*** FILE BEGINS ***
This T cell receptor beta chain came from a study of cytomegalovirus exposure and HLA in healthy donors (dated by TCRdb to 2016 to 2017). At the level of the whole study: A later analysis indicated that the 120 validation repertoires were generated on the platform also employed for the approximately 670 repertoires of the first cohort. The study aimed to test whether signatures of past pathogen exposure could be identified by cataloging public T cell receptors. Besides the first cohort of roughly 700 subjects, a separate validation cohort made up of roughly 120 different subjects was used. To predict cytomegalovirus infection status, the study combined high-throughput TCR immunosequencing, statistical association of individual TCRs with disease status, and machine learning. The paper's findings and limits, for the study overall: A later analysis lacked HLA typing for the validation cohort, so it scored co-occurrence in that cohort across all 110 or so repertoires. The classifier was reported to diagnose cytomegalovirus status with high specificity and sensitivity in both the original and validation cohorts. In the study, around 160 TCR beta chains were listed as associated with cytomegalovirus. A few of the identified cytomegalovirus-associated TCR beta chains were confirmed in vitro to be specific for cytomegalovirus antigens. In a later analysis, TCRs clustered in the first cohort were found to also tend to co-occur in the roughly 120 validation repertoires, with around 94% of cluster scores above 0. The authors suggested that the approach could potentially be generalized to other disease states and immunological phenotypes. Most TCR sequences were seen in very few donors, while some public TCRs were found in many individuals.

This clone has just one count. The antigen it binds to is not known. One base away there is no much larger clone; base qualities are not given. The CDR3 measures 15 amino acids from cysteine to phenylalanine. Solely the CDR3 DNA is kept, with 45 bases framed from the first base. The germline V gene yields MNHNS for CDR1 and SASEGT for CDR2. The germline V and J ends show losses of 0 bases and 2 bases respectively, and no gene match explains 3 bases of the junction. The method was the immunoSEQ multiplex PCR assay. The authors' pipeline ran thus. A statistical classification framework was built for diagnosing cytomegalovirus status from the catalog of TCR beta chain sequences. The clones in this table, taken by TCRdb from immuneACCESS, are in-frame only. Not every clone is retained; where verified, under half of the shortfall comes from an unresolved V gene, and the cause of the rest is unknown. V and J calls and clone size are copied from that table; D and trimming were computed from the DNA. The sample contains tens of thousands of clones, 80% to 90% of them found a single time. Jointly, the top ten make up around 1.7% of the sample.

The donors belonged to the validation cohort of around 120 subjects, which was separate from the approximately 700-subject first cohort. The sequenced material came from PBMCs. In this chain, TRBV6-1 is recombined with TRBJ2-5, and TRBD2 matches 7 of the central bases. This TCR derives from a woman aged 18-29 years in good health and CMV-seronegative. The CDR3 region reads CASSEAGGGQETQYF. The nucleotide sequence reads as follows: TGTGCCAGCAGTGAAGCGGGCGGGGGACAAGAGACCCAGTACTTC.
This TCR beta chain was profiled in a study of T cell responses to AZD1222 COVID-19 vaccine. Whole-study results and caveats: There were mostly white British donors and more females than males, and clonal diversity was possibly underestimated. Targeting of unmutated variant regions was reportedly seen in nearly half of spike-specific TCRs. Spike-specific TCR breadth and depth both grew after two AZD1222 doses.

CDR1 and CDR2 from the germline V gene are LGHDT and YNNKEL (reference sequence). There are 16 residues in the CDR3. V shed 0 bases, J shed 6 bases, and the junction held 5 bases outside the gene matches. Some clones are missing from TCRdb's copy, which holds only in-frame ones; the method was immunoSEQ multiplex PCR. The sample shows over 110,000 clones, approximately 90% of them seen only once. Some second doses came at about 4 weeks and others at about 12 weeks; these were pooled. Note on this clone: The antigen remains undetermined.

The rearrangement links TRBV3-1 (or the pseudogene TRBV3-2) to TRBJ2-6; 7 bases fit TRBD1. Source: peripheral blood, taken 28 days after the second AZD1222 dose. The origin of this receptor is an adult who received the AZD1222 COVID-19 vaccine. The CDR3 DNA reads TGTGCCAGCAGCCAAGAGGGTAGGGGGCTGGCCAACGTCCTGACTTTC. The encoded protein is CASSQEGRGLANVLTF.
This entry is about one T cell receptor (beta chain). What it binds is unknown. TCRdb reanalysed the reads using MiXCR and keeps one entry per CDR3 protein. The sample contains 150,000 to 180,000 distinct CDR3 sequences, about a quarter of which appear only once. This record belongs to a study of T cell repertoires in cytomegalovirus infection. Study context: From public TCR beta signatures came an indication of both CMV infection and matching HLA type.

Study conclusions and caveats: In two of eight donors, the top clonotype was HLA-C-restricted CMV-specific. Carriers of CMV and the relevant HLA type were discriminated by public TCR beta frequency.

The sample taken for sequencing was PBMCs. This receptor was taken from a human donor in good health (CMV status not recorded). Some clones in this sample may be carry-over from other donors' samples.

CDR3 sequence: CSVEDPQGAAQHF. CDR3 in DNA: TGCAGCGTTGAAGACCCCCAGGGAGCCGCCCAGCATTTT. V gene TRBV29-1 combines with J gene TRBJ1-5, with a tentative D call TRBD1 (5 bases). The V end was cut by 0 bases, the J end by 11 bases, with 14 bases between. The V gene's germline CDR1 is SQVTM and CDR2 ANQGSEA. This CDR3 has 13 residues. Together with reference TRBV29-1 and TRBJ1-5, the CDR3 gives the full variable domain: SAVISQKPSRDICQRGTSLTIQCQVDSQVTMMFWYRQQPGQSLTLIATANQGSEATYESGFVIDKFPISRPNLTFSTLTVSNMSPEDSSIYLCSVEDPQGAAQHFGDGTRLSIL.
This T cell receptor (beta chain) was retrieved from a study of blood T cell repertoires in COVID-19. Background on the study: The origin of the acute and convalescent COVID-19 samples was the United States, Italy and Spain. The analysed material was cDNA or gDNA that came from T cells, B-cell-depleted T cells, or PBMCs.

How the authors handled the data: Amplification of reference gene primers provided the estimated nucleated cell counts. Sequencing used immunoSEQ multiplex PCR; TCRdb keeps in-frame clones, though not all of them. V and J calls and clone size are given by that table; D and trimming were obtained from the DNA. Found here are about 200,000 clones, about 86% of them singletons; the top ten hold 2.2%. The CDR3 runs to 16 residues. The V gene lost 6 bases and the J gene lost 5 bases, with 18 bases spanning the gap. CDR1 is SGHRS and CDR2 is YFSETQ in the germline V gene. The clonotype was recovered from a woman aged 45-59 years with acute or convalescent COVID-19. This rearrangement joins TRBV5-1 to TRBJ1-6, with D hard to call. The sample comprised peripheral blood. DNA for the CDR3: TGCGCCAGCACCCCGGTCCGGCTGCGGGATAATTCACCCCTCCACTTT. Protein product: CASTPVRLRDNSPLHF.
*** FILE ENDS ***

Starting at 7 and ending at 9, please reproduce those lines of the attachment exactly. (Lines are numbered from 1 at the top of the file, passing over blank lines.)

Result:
This entry is about one T cell receptor (beta chain). What it binds is unknown. TCRdb reanalysed the reads using MiXCR and keeps one entry per CDR3 protein. The sample contains 150,000 to 180,000 distinct CDR3 sequences, about a quarter of which appear only once. This record belongs to a study of T cell repertoires in cytomegalovirus infection. Study context: From public TCR beta signatures came an indication of both CMV infection and matching HLA type.

Study conclusions and caveats: In two of eight donors, the top clonotype was HLA-C-restricted CMV-specific. Carriers of CMV and the relevant HLA type were discriminated by public TCR beta frequency.

The sample taken for sequencing was PBMCs. This receptor was taken from a human donor in good health (CMV status not recorded). Some clones in this sample may be carry-over from other donors' samples.